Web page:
In the Texas Rangers’ season-opening three-game series against the Seattle Mariners a year ago, they used seven bullpen pitchers, including Jake Diekman on three consecutive days, Tony Barnette on consecutive days and Shawn Tolleson twice in the series.
It didn’t go well. The Rangers lost Games 2 and 3 as Tom Wilhelmsen was blown up for five runs in the eighth inning of Game 2, Tolleson was tagged for his first blown save in Game 3, and Keone Kela was soon out of action needing surgery to remove bone spurs in his throwing elbow.
The problems caused collateral damage, as manager Jeff Banister termed it, two weeks down the line, when the bullpen was seemingly taxed before the season had even warmed up.
It gives the flexibility and options to be able to do different things. Plus, with those moving parts, the ability to get a number of guys at-bats to keep them fresh throughout the season I believe is crucial.
Rangers manager Jeff Banister
Banister would prefer to prevent a repeat performance. To that end, the Rangers are contemplating starting the season with a short bench, meaning instead of four position players, they’d keep three, and have an extra arm in the bullpen.
This would allow them to potentially keep two long men in the bullpen to help spell a few starters during the first couple of times through the rotation. With starter Andrew Cashner unlikely to be ready the first 10 days of the season, the extra long arms (Mike Hauschild, Eddie Gamboa and/or Dillon Gee) would come in handy.
To do this, however, the Rangers would be forced to roll with only three bench players, which by all accounts, appear to be Delino DeShields, Ryan Rua and Robinson Chirinos, with Jurickson Profar starting in a corner outfield spot or being used as the designated hitter.
The versatility that players such as Profar and Rua bring to the lineup give Banister plenty of options from day to day. Whether it’s stacking his lineup with left-handed bats or vice versa, or the ability to give everyday players routine days off, Banister sees it as a huge asset for the club.
5 Different positions Jurickson Profar has played in a major league game, including shortstop, third base, second base, first base and left field. He started in center field Thursday night at Surprise Stadium.
Profar’s natural position is shortstop, but he also plays third base, second base, first base, corner outfield and perhaps even center field, where he started Thursday night for the first time this spring. The Rangers are intrigued after seeing Profar handle center for the Netherlands in the World Baseball Classic.
“He’s developing a skill set,” said Banister, who added that DeShields remains the best option to back up Carlos Gomez.
Adding center to the list of options for the switch-hitting Profar might require an upgrade to the term “super-utility player.”
When Banister and his coaches went through an exercise Wednesday morning where they listed their depth chart across the diamond, Profar, of course, popped up all over the field.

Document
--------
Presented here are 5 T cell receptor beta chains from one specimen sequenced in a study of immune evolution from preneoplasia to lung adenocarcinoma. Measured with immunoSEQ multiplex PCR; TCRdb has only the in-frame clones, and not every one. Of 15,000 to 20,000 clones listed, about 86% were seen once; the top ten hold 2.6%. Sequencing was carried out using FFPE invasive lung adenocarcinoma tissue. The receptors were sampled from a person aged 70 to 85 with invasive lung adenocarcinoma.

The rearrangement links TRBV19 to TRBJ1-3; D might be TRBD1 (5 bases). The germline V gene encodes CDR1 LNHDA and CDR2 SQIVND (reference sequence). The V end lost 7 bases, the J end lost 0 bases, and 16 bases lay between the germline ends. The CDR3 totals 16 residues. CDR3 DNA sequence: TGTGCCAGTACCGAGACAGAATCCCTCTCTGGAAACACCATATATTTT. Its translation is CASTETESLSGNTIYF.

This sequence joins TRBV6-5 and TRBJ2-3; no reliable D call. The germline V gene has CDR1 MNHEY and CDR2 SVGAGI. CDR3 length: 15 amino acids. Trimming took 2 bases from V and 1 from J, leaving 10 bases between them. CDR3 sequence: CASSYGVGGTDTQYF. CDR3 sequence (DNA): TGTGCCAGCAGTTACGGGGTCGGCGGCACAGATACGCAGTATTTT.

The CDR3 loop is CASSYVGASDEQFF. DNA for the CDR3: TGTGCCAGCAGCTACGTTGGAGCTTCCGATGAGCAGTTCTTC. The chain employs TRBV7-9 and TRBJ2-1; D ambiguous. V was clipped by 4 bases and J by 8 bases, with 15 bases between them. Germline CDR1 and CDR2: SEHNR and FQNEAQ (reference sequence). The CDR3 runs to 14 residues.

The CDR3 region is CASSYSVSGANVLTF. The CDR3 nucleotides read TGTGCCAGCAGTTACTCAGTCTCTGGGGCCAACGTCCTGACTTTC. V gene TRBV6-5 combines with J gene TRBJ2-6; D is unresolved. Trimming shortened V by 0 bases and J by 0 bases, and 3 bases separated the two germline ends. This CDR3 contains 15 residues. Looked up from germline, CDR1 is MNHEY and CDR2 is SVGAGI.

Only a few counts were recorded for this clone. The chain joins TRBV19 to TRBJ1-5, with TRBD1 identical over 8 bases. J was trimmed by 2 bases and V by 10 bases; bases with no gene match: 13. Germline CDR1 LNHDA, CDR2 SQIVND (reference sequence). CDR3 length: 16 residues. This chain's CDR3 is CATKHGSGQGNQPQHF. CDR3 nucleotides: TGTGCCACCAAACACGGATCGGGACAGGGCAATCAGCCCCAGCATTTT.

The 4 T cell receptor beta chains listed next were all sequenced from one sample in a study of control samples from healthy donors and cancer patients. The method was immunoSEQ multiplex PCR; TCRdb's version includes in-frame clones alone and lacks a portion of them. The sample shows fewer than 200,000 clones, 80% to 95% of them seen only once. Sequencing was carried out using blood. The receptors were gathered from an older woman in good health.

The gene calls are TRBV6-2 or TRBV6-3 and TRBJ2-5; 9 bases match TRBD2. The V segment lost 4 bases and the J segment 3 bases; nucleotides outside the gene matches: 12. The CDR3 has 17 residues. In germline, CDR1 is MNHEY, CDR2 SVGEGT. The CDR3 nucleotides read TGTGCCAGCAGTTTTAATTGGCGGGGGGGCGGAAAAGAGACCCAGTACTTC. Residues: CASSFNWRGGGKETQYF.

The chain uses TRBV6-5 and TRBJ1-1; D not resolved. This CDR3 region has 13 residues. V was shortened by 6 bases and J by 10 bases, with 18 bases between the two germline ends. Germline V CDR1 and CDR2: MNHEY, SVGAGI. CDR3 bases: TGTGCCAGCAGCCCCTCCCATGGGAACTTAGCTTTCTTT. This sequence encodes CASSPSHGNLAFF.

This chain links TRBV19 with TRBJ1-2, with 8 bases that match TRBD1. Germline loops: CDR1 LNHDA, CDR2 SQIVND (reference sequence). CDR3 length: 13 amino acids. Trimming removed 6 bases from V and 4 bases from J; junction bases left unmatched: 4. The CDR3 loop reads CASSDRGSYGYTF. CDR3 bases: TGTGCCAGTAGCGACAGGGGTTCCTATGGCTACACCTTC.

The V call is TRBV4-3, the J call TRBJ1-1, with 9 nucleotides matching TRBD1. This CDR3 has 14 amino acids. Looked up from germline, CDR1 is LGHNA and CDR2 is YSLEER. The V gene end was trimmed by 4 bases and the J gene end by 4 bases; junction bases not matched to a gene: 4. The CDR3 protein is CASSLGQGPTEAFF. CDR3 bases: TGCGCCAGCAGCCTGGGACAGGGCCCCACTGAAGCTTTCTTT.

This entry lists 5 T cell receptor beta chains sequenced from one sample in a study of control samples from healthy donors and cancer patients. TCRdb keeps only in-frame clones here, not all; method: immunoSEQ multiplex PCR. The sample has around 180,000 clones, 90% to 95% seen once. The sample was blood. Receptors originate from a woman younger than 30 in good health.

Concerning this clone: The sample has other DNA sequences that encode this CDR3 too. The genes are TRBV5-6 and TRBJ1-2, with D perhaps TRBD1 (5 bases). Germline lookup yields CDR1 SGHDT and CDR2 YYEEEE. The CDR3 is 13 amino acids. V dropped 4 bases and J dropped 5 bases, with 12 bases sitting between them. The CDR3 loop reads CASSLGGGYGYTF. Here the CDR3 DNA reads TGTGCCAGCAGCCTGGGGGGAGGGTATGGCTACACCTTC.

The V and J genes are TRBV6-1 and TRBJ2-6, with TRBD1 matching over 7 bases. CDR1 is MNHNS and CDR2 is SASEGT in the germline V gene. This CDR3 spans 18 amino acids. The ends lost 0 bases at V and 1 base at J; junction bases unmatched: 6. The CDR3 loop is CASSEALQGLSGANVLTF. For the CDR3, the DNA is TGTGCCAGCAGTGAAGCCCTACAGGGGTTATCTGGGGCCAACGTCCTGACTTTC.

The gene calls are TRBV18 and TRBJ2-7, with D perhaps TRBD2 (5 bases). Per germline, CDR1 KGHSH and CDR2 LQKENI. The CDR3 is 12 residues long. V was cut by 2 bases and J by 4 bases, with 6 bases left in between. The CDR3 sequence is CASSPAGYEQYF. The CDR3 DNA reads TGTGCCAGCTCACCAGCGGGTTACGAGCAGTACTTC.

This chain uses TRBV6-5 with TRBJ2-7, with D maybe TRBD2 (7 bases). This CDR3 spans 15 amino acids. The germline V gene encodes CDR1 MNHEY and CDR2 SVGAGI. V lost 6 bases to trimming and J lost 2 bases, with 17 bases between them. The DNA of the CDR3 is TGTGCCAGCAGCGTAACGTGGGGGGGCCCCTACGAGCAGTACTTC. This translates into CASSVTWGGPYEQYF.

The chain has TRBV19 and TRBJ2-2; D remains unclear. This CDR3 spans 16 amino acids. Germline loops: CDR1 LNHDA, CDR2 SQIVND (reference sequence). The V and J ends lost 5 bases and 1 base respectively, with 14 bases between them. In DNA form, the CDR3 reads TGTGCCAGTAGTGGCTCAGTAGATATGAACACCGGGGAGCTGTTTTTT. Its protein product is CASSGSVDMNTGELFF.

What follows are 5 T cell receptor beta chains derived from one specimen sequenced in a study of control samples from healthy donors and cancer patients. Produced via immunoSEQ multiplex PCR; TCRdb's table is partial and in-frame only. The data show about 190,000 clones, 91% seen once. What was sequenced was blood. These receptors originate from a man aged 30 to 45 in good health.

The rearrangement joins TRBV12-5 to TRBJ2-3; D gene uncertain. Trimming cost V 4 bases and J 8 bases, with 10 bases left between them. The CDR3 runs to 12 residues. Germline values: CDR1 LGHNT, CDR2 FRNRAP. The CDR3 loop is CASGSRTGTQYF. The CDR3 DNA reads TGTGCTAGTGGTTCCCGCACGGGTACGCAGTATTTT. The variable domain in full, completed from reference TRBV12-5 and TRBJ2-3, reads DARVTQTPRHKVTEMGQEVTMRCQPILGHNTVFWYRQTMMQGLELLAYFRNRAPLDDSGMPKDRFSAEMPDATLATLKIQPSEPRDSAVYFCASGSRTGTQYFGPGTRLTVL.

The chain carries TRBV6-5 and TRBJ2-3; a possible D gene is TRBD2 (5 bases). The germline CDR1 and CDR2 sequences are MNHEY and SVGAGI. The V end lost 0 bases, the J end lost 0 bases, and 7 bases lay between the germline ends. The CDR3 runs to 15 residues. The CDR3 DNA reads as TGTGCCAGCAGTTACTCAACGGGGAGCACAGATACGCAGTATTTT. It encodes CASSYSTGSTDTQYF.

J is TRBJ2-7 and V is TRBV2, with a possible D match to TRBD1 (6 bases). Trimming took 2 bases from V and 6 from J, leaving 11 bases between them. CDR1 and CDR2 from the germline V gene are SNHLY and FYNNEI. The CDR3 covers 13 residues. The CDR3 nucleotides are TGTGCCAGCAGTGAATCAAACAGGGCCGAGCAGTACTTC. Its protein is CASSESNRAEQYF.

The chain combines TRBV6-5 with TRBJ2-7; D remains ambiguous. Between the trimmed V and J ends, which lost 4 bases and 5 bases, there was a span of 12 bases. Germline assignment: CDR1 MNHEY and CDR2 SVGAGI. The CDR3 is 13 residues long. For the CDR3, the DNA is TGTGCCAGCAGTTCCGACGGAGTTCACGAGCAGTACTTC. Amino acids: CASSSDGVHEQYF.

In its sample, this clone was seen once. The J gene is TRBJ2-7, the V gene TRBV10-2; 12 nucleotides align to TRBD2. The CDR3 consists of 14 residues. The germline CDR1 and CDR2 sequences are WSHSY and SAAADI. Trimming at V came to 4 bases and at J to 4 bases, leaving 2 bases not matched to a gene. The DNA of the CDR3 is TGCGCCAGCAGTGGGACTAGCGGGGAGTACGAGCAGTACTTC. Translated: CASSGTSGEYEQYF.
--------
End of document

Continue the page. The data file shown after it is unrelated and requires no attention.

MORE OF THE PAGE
Rangers manager Jeff Banister is considering using a three-man bench (as opposed to four) to keep a larger bullpen early in the season.
“Running across the board Profar is No. 2 behind everybody on that board,” he said, adding the exception of Rua at first base as option 2B.
“We really feel like we’re not going to skip a beat at those positions defensively,” Banister said.
The possibilities seem endless. Banister even proposed using catcher Jonathan Lucroy at DH from time to time to keep his bat in the lineup when he needs a break from behind the plate. He added that Lucroy and Robinson Chirinos are not foreign to playing first base. Chirinos even came up as a shortstop before moving to catcher.
“There’s all kinds of configuration of this lineup so that DH spot will be rotated around,” he said. “I like that kind of complication because it gives the flexibility and options to be able to do different things. Plus, with those moving parts, the ability to get a number of guys at-bats to keep them fresh throughout the season I believe is crucial.”
The flexibility of the lineup, of course, bodes well for the season, but especially early while the rotation waits for Cashner and Tyson Ross to join.
“I think you need to have length behind all of them,” Banister said, before referring to that series against the Mariners to start 2016. “We had to use the bullpen in a game we probably didn’t want to use the bullpen and it had a lingering effect. The collateral damage takes awhile. You may not see it in the first couple of days but it showed itself about two weeks afterward.”
vs. Padres, 3:05 p.m. Friday
Rangers probable pitchers: LHP Martin Perez, RHP Mike Hauschild, LHP Alex Claudio, RHP Jeremy Jeffress
Padres probable pitchers: RHP Jhouys Chacin, RHP Kevin Quackenbush, LHP Jose Torres